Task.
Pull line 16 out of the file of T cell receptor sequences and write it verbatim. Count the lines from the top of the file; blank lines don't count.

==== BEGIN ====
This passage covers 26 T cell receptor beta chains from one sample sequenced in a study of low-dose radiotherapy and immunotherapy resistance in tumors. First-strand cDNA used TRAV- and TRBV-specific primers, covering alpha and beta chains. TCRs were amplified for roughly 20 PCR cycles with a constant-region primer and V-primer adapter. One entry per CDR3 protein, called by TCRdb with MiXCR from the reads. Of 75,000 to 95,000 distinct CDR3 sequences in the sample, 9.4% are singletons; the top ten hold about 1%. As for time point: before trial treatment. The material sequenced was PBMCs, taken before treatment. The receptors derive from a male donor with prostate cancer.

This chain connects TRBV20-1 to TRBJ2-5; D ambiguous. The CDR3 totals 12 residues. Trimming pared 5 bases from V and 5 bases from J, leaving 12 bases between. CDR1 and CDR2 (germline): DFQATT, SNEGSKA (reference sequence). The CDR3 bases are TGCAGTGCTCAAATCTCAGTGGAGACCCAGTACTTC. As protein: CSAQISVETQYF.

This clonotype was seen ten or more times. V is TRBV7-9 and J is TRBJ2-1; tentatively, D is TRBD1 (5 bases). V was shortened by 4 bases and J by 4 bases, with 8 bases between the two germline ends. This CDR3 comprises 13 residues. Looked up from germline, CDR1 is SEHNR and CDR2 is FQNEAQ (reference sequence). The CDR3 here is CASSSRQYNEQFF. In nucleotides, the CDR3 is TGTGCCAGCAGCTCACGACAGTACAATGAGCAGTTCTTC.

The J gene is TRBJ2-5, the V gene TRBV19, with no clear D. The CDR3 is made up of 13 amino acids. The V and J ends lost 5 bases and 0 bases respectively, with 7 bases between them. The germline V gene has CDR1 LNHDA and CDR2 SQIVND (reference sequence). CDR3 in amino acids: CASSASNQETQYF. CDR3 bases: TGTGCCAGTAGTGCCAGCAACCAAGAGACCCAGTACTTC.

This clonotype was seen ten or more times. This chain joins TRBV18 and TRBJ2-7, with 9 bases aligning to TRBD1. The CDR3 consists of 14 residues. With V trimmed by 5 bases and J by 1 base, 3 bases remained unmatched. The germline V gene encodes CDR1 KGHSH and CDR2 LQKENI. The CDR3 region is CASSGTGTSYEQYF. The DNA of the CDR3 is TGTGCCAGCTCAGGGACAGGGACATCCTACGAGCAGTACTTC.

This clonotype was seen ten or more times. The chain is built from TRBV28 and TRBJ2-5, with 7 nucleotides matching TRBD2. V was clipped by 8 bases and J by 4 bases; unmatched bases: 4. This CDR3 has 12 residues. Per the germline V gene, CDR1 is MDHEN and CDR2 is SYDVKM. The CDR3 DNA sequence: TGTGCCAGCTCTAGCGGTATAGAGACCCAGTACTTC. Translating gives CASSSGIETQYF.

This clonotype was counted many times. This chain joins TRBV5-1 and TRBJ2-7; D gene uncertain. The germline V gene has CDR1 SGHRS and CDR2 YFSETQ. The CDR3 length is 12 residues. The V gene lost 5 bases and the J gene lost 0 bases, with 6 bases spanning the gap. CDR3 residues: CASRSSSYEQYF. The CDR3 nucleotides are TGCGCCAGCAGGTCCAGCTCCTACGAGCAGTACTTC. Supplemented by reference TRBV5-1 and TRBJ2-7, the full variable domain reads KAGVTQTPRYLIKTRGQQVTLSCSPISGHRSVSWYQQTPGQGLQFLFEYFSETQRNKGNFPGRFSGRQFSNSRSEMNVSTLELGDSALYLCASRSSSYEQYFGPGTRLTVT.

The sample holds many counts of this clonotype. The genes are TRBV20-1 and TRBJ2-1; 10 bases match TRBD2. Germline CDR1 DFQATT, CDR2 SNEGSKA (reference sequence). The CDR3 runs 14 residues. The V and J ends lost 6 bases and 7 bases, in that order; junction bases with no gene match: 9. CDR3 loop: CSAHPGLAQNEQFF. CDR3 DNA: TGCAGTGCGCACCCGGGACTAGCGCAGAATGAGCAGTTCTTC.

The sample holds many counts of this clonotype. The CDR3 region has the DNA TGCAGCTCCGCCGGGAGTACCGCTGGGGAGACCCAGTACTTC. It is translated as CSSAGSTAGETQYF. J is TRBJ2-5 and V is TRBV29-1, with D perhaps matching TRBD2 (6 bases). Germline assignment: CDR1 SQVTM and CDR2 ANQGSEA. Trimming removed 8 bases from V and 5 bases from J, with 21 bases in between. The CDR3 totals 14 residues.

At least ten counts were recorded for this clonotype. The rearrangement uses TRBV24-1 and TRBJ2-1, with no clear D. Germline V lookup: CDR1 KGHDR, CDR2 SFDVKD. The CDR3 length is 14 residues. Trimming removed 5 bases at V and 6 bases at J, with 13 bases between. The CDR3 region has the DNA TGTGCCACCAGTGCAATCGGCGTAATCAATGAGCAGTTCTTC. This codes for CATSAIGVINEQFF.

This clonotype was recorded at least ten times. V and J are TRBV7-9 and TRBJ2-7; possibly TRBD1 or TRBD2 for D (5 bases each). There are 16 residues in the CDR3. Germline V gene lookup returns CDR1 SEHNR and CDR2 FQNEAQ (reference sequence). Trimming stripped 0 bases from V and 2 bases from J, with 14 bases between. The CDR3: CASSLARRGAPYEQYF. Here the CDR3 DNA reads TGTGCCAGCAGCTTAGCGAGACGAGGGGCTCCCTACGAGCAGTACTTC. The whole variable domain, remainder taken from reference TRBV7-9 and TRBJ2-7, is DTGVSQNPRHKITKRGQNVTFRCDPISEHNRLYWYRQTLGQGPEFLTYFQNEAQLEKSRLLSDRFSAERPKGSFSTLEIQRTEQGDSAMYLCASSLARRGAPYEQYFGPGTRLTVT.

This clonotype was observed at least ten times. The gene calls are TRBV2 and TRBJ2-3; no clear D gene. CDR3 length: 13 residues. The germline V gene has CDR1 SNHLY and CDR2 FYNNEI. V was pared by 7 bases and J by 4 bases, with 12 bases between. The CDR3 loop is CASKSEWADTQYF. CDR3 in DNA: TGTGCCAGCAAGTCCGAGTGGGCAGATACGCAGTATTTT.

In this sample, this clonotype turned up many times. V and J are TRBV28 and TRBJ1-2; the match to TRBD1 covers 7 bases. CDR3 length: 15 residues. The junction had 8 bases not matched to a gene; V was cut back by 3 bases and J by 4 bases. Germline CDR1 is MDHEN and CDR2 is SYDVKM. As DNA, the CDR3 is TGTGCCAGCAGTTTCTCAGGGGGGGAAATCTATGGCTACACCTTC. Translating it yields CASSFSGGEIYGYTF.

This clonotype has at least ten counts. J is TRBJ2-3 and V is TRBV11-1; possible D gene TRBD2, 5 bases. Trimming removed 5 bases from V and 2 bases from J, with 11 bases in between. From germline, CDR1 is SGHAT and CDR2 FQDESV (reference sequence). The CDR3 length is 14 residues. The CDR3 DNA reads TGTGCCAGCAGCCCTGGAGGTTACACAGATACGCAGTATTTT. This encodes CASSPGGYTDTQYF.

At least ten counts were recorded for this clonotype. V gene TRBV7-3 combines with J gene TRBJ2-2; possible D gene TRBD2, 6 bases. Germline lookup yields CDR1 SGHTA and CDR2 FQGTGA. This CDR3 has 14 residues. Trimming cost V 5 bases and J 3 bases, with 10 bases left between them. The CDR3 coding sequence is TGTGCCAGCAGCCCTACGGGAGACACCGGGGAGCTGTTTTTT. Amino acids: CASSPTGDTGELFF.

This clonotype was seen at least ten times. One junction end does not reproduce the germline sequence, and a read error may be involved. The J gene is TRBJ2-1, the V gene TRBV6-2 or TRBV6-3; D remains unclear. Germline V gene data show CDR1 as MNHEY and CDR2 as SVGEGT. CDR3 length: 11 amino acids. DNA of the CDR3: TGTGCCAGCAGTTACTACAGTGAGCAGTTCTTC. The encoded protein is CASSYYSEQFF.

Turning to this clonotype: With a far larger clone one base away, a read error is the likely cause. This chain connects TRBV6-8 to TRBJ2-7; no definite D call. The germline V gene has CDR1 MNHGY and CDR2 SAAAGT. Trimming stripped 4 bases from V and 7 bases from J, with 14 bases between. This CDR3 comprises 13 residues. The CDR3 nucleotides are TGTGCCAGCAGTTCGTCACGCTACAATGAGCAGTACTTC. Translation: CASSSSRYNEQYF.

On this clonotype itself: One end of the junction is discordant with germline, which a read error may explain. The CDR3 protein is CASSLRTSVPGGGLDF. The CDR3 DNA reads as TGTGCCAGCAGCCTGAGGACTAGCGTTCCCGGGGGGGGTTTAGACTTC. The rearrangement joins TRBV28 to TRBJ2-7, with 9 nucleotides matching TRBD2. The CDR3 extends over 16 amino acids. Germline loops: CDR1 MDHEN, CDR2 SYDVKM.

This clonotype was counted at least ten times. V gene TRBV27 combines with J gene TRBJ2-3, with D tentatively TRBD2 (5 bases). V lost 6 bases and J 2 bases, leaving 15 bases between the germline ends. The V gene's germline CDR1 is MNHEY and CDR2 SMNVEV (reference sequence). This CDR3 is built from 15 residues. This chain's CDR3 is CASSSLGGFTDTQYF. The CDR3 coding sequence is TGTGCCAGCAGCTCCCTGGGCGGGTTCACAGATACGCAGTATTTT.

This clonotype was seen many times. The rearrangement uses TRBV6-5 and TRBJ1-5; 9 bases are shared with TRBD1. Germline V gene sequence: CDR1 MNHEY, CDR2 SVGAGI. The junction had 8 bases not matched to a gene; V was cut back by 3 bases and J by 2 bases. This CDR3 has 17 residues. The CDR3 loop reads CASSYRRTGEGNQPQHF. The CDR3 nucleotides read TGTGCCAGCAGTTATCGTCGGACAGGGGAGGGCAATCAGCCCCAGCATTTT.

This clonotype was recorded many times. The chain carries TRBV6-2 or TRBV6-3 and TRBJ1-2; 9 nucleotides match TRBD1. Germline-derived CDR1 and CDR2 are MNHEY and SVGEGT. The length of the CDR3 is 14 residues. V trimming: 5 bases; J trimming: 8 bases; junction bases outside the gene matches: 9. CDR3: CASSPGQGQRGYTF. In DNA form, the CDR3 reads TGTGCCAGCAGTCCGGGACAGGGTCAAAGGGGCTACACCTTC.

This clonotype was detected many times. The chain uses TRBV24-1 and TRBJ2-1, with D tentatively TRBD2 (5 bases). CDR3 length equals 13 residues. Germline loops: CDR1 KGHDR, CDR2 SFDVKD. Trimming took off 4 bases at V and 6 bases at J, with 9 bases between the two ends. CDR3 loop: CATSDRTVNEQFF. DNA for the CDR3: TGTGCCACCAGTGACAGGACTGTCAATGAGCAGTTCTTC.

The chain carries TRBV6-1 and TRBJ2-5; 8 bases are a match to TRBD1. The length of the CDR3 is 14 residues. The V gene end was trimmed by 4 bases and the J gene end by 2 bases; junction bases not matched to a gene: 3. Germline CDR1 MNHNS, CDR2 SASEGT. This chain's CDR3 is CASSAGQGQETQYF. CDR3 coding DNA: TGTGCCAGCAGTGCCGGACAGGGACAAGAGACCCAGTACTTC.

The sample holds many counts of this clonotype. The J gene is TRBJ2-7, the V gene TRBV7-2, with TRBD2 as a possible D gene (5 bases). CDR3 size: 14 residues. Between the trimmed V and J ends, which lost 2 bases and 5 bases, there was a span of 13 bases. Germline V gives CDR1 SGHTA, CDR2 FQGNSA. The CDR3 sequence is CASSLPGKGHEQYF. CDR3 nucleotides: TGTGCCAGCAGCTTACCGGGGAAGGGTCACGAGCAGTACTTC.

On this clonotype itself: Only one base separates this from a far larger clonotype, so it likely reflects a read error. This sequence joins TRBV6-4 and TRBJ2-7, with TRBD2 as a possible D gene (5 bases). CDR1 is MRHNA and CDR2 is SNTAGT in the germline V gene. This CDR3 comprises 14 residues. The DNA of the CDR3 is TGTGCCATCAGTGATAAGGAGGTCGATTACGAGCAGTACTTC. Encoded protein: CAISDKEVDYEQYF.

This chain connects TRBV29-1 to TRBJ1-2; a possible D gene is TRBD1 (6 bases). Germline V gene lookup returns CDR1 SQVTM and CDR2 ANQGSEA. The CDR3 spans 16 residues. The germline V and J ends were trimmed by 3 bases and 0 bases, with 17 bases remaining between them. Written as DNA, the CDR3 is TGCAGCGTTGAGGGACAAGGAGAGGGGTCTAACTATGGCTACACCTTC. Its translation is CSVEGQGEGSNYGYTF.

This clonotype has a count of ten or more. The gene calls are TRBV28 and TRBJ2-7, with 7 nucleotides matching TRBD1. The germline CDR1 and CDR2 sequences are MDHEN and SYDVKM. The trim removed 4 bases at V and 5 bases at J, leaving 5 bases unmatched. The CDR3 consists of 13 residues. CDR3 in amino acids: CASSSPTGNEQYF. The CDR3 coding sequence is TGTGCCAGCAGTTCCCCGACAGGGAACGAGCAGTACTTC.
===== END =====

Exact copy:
This clonotype was seen at least ten times. One junction end does not reproduce the germline sequence, and a read error may be involved. The J gene is TRBJ2-1, the V gene TRBV6-2 or TRBV6-3; D remains unclear. Germline V gene data show CDR1 as MNHEY and CDR2 as SVGEGT. CDR3 length: 11 amino acids. DNA of the CDR3: TGTGCCAGCAGTTACTACAGTGAGCAGTTCTTC. The encoded protein is CASSYYSEQFF.